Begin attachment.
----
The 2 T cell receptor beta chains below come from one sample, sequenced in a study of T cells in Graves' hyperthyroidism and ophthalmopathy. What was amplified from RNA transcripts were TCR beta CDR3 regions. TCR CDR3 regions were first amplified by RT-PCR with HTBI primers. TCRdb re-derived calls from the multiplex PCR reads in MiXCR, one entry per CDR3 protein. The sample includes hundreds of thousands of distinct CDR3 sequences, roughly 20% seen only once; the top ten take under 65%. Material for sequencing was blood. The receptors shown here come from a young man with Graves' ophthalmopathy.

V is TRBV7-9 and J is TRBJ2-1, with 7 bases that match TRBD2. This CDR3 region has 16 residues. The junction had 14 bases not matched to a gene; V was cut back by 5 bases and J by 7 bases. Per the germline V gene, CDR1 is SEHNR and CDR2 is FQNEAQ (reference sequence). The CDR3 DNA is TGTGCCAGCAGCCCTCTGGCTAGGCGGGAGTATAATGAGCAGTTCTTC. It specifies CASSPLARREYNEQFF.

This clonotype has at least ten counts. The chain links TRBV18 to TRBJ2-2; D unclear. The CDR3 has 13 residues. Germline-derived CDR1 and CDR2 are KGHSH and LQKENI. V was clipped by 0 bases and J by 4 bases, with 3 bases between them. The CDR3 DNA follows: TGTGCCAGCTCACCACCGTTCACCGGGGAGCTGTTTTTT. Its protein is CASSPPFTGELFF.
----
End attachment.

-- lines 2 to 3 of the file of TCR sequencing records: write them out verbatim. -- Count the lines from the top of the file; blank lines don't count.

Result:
V is TRBV7-9 and J is TRBJ2-1, with 7 bases that match TRBD2. This CDR3 region has 16 residues. The junction had 14 bases not matched to a gene; V was cut back by 5 bases and J by 7 bases. Per the germline V gene, CDR1 is SEHNR and CDR2 is FQNEAQ (reference sequence). The CDR3 DNA is TGTGCCAGCAGCCCTCTGGCTAGGCGGGAGTATAATGAGCAGTTCTTC. It specifies CASSPLARREYNEQFF.

This clonotype has at least ten counts. The chain links TRBV18 to TRBJ2-2; D unclear. The CDR3 has 13 residues. Germline-derived CDR1 and CDR2 are KGHSH and LQKENI. V was clipped by 0 bases and J by 4 bases, with 3 bases between them. The CDR3 DNA follows: TGTGCCAGCTCACCACCGTTCACCGGGGAGCTGTTTTTT. Its protein is CASSPPFTGELFF.